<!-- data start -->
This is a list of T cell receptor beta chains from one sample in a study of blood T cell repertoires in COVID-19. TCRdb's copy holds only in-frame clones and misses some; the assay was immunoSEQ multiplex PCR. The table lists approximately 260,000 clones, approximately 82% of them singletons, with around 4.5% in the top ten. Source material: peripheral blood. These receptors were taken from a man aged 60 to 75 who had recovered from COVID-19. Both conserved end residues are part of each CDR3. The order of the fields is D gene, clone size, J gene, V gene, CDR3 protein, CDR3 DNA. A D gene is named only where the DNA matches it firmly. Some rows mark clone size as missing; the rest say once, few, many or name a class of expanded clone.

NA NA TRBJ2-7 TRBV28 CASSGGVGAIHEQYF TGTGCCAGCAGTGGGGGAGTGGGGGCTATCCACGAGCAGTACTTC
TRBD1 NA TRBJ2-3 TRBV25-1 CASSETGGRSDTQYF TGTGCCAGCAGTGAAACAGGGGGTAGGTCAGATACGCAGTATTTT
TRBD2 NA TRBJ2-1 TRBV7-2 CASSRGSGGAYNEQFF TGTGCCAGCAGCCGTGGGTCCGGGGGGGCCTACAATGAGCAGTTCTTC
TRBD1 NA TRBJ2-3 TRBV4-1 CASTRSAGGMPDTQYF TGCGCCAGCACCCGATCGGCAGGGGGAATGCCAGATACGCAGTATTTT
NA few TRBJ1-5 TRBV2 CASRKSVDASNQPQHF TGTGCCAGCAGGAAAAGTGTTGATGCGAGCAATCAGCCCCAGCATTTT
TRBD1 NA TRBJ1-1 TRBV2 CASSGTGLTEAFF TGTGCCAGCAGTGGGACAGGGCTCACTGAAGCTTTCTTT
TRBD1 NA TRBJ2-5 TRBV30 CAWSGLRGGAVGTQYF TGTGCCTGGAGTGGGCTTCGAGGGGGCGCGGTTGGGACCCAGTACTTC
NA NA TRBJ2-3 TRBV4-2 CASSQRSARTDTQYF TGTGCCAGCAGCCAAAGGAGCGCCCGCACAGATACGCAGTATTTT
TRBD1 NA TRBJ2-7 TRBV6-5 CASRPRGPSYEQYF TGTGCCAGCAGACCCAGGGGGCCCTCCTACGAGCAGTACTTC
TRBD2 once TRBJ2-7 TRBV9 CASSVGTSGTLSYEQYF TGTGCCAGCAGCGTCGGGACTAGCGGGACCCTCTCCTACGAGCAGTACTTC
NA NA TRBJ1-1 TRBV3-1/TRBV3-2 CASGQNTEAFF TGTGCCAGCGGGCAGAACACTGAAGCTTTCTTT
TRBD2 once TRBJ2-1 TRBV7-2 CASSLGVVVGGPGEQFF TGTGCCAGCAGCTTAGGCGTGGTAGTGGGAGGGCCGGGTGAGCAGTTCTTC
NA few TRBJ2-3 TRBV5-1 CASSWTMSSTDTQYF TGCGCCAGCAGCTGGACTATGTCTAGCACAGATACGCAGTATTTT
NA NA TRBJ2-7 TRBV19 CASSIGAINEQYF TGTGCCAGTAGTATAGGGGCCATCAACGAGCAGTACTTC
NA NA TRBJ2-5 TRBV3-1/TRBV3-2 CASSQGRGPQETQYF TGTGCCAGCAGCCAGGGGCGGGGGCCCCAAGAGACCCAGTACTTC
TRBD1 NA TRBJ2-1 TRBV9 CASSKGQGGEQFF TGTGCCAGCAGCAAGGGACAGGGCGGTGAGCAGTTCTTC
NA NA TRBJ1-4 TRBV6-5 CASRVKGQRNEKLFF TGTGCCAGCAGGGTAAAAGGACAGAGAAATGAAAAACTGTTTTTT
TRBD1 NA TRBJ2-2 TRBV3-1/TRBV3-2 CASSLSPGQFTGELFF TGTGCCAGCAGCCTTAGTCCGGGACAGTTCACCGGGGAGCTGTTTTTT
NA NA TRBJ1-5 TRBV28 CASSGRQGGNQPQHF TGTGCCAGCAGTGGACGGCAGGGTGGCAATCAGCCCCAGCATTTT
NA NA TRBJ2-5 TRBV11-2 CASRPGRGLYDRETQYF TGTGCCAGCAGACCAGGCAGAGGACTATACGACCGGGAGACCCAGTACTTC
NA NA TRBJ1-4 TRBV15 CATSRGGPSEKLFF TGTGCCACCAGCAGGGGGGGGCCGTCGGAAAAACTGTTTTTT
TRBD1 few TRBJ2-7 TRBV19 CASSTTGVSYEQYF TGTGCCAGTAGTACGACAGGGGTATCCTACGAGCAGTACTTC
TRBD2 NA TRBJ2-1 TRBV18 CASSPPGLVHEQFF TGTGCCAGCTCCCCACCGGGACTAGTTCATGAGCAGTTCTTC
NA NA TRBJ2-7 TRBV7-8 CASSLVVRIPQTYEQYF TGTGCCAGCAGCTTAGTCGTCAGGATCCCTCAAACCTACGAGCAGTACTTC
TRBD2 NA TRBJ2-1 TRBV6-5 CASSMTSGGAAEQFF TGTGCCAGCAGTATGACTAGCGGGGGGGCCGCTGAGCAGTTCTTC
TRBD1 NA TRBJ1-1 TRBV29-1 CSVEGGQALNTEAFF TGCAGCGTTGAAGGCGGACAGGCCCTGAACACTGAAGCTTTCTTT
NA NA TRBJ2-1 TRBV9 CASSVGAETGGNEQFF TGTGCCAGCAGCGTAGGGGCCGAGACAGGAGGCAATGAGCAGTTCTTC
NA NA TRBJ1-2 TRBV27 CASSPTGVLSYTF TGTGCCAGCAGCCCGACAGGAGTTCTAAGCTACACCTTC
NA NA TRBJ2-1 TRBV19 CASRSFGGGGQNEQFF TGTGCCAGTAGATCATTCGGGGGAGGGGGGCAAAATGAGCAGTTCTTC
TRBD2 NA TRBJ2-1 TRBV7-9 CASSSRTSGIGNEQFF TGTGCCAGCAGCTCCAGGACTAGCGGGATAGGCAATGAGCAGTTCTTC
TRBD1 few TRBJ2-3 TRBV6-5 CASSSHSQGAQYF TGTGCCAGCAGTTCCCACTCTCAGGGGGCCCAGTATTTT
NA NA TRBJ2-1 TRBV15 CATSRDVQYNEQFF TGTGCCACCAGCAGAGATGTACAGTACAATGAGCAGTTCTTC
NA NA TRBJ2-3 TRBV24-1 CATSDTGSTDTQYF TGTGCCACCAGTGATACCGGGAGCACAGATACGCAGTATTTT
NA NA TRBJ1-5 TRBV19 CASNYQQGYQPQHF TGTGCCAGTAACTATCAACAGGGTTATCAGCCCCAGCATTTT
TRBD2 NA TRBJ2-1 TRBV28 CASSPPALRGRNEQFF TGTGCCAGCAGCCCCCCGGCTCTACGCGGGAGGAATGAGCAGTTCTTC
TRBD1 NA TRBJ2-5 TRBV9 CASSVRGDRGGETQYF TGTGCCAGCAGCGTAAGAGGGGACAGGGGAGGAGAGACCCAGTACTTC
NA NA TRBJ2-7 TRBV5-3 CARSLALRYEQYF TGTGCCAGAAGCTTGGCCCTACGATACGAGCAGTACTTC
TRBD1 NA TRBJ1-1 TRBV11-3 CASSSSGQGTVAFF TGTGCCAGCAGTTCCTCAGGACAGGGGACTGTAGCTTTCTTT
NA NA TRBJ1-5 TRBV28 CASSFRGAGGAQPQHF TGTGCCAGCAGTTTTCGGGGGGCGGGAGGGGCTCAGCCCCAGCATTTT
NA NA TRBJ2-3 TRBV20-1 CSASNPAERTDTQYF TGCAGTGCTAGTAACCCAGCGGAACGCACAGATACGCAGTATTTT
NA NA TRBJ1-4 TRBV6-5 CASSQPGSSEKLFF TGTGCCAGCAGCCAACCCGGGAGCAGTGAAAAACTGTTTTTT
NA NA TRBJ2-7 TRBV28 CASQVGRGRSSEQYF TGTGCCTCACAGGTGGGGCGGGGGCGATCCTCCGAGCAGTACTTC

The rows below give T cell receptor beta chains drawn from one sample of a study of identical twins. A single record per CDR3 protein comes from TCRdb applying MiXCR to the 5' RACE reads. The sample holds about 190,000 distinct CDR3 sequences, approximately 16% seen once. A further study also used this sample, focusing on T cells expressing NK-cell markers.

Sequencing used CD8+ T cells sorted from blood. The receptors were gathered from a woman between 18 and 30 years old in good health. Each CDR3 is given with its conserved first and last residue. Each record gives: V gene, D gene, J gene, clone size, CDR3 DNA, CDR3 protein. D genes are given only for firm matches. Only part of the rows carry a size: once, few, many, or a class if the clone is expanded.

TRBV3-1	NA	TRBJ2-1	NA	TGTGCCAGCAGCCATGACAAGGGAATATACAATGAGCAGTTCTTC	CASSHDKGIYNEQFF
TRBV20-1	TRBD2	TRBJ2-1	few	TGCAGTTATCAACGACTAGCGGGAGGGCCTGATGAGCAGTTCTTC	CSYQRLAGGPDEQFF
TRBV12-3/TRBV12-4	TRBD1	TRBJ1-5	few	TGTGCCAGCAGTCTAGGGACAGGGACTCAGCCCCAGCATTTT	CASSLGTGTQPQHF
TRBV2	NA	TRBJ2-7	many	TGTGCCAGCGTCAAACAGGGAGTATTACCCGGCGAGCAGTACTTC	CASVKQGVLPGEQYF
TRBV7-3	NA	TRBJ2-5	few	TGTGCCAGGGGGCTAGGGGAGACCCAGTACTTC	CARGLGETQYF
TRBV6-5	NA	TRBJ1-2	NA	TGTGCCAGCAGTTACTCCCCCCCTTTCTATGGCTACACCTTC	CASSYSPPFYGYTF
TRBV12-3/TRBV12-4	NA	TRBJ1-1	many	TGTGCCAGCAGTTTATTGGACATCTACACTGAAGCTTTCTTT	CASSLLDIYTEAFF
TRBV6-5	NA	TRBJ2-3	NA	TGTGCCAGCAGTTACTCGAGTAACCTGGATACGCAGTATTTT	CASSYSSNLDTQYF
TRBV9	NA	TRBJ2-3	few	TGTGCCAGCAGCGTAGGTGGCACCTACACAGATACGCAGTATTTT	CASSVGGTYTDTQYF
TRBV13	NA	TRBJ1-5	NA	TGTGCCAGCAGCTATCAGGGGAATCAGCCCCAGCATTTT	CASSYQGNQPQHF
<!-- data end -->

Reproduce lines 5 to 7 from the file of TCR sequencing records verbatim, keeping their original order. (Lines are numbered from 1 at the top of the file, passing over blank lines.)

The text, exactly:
TRBD1 NA TRBJ2-3 TRBV4-1 CASTRSAGGMPDTQYF TGCGCCAGCACCCGATCGGCAGGGGGAATGCCAGATACGCAGTATTTT
NA few TRBJ1-5 TRBV2 CASRKSVDASNQPQHF TGTGCCAGCAGGAAAAGTGTTGATGCGAGCAATCAGCCCCAGCATTTT
TRBD1 NA TRBJ1-1 TRBV2 CASSGTGLTEAFF TGTGCCAGCAGTGGGACAGGGCTCACTGAAGCTTTCTTT